Search our Archives:
» Opinion & Society
DESPERATELY SEEKING SARAH, OR SAMMY, OR. . . .
Intermarriage Problems, B.C.E.
by Ted Roberts
Our Torah, the Book of Books, that perennial best seller of Moses - the
Torah always tells it like it is. A characteristic that inspires
credibility even in the eyes of those who might spend their Wednesday
nights with an ecumenical Unitarian study group instead of an orthodox
minyon. The biblical family of characters; patriarchs and prophets,
kings and commoners are as real as the Goldbergs next door. And the lily
is never gilded. David and Bathsheva, literally, could be a three-page
spread in the National Enquirer and end up a week later in the New York
Times and the Washington Post. The more things change the more they stay
Four sub plots stand out.
and his Philistine bimbo, Delilah, who turns out to be employed by the
Not a great match.
Then there’s Solomon, who never met a non-Jew of the
feminine gender that didn’t captivate him. A thousand wives, they say,
and maybe three who’d qualify for synagogue sisterhood membership. You
thought the Queen of Sheba lighted candles on Friday night?
‘bout King Ahab and Jezebel? Ahab’s mate selection was as faulty as his
soul. Jezebel, the Baal worshipper, gave her name to two millenia of
witches, even until today.
The only really successful mixed marriage in
The Book, is Boaz and Ruth. But women don’t say things like, “your food
will be my food” anymore. They say, “let’s go to that cute quiche place
tonight and since you hate quiche, when we get home you can defrost a
nice hot dog and pretend it’s brisket in onion sauce like your mother
used to make”. Ruth also said, “Your people will be my people” and
hurried down to the corner mikvah. Sweet Ruth - a 6th Century BCE girl -
not to be found in today’s neighborhood bars.
Intermarriage? What’s to
Let’s say you live in Yenneveldt, North Dakota.
Population; 500 wholesome Christian neighbors, 200 unaffiliated sled
and 3 Jews. You and your frostbit wife are two of the Jews. The other
is your daughter, Leah - as warm and lovely as the sunrise over Mt.
Carmel. But what good’s a sunrise on an uninhabited landscape? So,
what’s the fiercest problem blighting the lives of mature Jewish couples
with grown-up kids (beside the limited choice of yarmulkes in the
synagogue box)? You got it. A Jewish mate for Leah or Manne.
case of our mythical couple in Yenneveldt, North Dakota, the only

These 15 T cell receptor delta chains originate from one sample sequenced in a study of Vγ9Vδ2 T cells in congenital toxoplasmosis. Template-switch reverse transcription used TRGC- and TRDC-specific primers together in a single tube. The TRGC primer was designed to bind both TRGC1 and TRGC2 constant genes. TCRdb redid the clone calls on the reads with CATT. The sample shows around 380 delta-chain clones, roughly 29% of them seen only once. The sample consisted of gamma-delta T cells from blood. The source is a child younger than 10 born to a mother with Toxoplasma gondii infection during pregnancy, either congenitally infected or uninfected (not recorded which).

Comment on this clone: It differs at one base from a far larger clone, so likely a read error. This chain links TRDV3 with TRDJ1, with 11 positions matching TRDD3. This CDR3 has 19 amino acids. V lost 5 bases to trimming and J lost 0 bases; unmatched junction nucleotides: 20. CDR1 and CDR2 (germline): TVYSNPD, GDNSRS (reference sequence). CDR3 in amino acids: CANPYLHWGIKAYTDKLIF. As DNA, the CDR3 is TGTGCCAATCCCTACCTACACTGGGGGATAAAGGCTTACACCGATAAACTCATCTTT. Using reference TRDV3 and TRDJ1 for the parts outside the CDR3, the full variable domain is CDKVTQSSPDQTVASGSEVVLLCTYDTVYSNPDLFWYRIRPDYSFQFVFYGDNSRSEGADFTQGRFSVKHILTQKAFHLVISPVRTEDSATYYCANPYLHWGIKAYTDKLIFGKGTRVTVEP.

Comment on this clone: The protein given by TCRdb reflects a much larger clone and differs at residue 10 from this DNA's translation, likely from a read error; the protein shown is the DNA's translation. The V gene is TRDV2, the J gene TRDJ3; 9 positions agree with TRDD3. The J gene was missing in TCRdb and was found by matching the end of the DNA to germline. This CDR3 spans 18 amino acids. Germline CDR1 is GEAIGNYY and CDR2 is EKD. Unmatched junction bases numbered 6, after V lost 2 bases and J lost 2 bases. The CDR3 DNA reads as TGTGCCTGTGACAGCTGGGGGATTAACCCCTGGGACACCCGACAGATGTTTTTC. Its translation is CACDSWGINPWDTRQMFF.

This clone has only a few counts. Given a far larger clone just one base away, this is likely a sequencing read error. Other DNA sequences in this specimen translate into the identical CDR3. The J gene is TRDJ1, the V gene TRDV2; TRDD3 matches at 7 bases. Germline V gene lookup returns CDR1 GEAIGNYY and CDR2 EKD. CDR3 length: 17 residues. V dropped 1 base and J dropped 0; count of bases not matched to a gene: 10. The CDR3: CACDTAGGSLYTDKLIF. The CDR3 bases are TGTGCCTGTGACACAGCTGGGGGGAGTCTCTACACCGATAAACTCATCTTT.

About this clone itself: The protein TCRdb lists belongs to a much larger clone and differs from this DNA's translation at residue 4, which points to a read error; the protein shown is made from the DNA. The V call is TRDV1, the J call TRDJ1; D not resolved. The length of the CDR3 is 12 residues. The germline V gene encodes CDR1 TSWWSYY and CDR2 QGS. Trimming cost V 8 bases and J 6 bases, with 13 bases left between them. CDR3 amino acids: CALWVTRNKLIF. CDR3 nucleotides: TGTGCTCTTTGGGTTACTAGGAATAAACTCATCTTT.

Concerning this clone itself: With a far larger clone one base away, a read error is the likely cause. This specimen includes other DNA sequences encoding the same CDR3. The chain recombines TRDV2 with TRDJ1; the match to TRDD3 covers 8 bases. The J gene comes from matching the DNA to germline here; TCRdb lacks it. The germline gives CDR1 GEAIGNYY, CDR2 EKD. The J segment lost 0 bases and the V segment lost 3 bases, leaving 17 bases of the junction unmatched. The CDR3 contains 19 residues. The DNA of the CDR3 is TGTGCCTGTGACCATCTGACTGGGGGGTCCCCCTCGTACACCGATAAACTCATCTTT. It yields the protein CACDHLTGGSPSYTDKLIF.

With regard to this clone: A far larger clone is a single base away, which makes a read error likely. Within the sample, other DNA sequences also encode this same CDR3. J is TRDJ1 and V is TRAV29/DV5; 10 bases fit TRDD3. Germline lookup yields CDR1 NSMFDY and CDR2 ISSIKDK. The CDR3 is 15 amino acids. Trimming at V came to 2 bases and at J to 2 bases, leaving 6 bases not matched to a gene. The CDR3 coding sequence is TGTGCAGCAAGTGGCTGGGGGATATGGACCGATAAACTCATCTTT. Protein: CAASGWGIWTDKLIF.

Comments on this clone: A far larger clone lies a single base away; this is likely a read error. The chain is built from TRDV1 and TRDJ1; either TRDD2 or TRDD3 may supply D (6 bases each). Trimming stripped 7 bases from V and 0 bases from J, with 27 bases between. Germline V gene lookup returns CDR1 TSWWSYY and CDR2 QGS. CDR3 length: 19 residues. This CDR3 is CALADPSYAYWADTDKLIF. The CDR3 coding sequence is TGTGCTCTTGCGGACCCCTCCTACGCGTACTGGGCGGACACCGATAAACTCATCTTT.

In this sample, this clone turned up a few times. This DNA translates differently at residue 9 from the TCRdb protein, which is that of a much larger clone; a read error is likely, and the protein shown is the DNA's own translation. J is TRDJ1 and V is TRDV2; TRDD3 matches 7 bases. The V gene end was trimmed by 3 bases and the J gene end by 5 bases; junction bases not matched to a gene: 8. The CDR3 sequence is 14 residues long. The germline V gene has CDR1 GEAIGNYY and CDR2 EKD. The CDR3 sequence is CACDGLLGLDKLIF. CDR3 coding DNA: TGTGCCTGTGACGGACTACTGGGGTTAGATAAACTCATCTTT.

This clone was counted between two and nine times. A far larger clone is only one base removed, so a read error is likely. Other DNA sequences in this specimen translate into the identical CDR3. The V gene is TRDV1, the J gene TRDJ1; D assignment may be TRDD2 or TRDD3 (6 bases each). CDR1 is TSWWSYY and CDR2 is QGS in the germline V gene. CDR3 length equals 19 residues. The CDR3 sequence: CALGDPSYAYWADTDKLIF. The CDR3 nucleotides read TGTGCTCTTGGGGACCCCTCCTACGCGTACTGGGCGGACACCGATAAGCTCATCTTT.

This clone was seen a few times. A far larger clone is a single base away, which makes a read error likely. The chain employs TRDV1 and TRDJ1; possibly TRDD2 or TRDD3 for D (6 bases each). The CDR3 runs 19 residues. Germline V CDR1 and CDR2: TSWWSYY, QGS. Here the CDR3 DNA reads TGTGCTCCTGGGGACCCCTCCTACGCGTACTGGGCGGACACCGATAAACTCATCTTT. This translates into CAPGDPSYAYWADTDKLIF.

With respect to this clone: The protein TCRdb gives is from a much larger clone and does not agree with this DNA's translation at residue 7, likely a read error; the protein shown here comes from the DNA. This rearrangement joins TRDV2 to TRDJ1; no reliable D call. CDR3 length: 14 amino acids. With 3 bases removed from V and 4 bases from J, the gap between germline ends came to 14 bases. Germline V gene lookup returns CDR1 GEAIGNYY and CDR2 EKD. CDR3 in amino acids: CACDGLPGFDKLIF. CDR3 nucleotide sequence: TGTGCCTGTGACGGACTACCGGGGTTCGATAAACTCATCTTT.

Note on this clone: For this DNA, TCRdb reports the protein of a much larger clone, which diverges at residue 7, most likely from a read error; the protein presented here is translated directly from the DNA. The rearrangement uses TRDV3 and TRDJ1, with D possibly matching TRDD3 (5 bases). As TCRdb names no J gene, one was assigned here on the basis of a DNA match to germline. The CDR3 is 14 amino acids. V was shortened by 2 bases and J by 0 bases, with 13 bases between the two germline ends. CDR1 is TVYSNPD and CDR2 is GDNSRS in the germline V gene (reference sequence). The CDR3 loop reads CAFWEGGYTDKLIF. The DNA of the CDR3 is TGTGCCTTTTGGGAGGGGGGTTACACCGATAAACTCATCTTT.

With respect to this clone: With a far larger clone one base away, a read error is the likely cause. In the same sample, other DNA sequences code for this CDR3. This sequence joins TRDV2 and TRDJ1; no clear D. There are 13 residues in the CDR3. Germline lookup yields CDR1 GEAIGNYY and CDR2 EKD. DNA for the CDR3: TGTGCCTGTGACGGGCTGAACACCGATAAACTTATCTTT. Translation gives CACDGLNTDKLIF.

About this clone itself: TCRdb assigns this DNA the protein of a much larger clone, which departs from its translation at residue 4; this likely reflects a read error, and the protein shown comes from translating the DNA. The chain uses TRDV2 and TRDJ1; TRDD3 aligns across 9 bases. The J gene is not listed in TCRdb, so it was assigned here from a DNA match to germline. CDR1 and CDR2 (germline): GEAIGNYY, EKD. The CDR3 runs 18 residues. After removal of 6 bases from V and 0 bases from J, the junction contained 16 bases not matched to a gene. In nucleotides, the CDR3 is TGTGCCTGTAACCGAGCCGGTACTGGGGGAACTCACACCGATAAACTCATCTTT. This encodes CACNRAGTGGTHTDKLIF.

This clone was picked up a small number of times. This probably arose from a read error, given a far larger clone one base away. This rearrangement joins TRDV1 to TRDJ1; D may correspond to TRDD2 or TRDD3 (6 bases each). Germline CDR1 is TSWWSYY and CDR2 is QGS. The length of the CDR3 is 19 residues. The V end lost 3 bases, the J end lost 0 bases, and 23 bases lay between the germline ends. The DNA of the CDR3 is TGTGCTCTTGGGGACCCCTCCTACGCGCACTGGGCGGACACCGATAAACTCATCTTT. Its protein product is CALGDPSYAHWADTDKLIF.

solution is maybe to move to Miami Beach where there’s a Jewish singles
group pot luck supper every night of the week. Or at least send Leah to
NYU, not the University of North Dakota - a fine school - but with a
minyonless Hillel Chapter; and probably better attendance at the Lutheran
social than the annual Purim party.
When my friends bemoan this problem,
with corner of the mouth whispers, as the Rabbi explains the Sedra, I
remind them of Jacob’s problem. Yes, Jacob, the son of Isaac. Here he
was in Canaan - which makes North Dakota look like Crown Heights -
surrounded by heathens. Son Joseph is already climbing the corporate
ladder in Egypt where he’ll eventually marry the daughter of Potiphera,
Priest of On. Not exactly a great way to start a Jewish family. Then,
says the Book of Book with its usual candor, his brother, Judah, woos a
Canaanite. I’m sure he told an anxious Jacob and Leah they were just
Leah: “Judah, didn’t I see Shua, the Canaanite, sitting on
the hillside with you tending the sheep?”
Judah: “Oh yeah. Nothin’
serious. She needed help with her homework at Canaan U. Sheep Tending
101. A little on-the-job training, you know.”
Leah: “Uh, I hope she went
home before dark. Those Canaanite girls, you know. I hear her mama’s a
priestess over at the fertility grove and you’re old enough to know what
Judah: “Oh no - she just takes attendance, Shua says. And
sprinkles incense once in a while.”
Well, I mean what else
could she say? Where was her golden boy to go and find an Israelite?
There was Uncle Esau’s kids, but they were all males. Then there was
Zayde Isaac’s brother, Ismael. But he was wild. I guess Judah could
have dated Lot’s girls. But I don’t think either one was Bas Mitzvahed,
much less Hadassah members."
The point is, of course, marriage
possibilities were lousy due to a limited field. Like selling mezuzahs
in Damascus. Also consider that by today’s rules of matriarchal descent,
none of Jacob’s grandkids are Jewish because the boys were limited to
Hittite, Perezite, Jebusite, and Canaanite wives. The one exception is
the children of Dinah - Jacob’s only daughter. And the Book of Books
doesn’t even tell us their names.
Ted Roberts is a Jewish humorist and commentator whose work
appears in the Jewish Press. as well as in Disney Magazine,
Hadassah, Wall Street Journal, and others. He lives in Huntsville,
from the October/November 1999 of the Jewish Magazine
Please let us know if you see something unsavory on the Google Ads and we will have them removed. Email us with the offensive URL (www.something.com)